07 August 2018 | News
Dr Nagarajan and his fellow scientists are pursuing three avenues of research. He will also deliver a talk, titled “Focusing on Precision Nutrition for Shaping the Gut Microbiome”, about his research and goals at the Vitafoods Asia 2018 Conference.
Singapore – In the near future, doctors may be able to diagnose and treat patients’ physical and mental health problems by analysing and adjusting the bacteria in their gut.
The human body’s digestive system contains an ecosystem of bacteria, yeasts, fungi, viruses and protozoans that weigh up to 2 kg altogether and perform vital functions such as breaking down food and toxins, manufacturing vitamins and training the immune system to keep the body healthy.
Over the past decade, research has also shown that anomalies in this ecosystem, called the gut microbiome, could be linked to post-traumatic stress disorder, higher levels of stress, anxiety and fearfulness and other mental health issues.
The importance of the gut microbiome on human wellness is why Dr Niranjan Nagarajan, an associate director and senior group leader in the Singapore Agency for Science, Technology and Research’s Genome Institute of Singapore, is spearheading work to better understand its development and changes.
At this year’s Vitafoods Asia 2018 conference, which will take place on Sept 11 and 12 at Singapore’s Marina Bay Sands Expo and Convention Centre, Dr Nagarajan will deliver a talk, titled “Focusing on Precision Nutrition for Shaping the Gut Microbiome”, about his research and goals.
To realise this system, Dr Nagarajan and his fellow scientists are pursuing three avenues of research. The first involves studying gut microbiome and diet data compiled by the American Gut Project, a global citizen science initiative founded by scientists in the United States.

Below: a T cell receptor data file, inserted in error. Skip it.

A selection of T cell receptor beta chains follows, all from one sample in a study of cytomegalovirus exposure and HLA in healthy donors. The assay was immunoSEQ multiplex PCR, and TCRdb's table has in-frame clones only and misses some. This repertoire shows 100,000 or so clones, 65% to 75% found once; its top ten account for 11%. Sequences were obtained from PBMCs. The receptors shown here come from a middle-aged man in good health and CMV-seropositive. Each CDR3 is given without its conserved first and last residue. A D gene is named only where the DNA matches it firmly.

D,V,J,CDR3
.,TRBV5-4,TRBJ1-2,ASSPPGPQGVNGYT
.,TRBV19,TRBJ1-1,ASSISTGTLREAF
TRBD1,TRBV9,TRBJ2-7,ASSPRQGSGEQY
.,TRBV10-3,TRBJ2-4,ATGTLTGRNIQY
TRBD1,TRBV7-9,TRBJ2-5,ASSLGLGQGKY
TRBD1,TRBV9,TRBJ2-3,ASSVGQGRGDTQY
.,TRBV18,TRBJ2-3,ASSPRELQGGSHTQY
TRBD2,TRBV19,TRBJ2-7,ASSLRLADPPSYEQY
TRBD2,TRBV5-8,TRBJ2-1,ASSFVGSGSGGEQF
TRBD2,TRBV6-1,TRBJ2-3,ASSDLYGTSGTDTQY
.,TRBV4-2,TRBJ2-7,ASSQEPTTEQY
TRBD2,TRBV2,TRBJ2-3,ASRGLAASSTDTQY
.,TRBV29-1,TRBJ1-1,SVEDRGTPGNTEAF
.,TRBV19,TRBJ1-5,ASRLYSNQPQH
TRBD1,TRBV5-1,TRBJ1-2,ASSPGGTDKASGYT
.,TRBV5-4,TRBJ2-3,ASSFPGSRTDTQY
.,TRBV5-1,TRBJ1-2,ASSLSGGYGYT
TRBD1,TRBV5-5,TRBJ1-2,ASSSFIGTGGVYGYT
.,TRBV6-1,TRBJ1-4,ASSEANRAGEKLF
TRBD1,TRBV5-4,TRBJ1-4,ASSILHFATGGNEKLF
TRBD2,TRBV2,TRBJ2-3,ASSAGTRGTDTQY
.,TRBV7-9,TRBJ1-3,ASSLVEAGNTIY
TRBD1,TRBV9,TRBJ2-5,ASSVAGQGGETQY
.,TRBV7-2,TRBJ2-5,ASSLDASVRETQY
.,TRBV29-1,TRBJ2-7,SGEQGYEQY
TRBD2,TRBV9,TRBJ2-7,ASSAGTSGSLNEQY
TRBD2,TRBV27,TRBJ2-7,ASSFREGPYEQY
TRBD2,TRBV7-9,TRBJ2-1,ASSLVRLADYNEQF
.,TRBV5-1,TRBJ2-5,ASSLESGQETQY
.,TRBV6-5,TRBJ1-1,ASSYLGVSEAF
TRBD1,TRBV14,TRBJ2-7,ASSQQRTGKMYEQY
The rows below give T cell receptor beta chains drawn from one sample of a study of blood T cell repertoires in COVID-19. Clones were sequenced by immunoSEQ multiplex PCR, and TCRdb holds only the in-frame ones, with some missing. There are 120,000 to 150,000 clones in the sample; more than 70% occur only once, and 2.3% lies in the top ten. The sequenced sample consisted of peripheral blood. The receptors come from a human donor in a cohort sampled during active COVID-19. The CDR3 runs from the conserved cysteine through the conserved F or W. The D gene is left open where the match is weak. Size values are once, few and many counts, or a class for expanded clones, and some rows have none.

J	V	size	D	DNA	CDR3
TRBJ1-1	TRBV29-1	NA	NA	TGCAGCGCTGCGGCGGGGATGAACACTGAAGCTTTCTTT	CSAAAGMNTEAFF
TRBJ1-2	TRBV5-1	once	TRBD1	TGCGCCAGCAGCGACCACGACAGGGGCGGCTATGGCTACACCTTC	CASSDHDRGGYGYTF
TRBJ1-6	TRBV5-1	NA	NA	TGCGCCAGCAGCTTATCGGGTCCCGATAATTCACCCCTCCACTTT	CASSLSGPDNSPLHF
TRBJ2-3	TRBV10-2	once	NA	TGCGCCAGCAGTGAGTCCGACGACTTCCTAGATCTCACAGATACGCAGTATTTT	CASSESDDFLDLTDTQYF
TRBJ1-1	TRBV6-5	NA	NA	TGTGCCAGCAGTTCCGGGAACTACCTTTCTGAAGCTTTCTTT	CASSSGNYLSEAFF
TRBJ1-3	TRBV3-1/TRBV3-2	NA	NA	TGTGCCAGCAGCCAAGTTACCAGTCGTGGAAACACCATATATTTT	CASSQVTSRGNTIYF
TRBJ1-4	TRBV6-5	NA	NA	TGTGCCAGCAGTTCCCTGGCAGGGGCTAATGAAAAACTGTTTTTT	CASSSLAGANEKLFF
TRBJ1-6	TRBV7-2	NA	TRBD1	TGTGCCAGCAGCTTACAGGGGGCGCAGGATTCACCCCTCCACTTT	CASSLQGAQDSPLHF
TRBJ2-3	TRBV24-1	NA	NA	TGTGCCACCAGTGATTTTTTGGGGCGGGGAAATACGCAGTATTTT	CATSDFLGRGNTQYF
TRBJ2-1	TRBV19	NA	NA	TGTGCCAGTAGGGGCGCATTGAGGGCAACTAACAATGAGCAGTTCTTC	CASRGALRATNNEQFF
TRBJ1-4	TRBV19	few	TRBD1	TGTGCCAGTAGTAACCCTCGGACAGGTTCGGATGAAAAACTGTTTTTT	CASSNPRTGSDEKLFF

“Although the data is publicly available, it’s just data, so we’ve been working on new methods to analyse it properly to give us what we want,” said Dr Nagarajan. “From the analysis, we can then come up with predictions, for instance that ‘Food A will affect the abundance of Microbiome Component B’, and conduct experiments to test them.”
He added that he and his colleagues have analysed the gut microbiome data of about 1,500 people so far, of which about 800 had provided information about their diet.
Beyond this work, the team is also studying different types of food to find out what bacteria grows and feeds on them. “Not everything that we consume will get to our gut because we have a digestive system that kills most bacteria, but this research will give us some idea about what could be in your gut if you eat certain types of food,” Dr Nagarajan explained.
Alongside the conference, at the Vitafoods Asia exhibition, speakers at the Global Health Theatre will discuss the impact of the modern lifestyle on nutrition and diseases, and how food fortification is addressing these issues, will be discussed by industry experts. Other topics include responsible nutrition, importance of fortification & fortified foods, impact on the glycaemic index, as well as the packaging of nutraceuticals into functional foods. At Vitafoods Asia exhibition, companies from 17 countries, including those in Asia, Europe and the Americas will be exhibiting their key ingredients, such as enzymes, probiotics, pre-biotics and other ingredients that supplement gut health.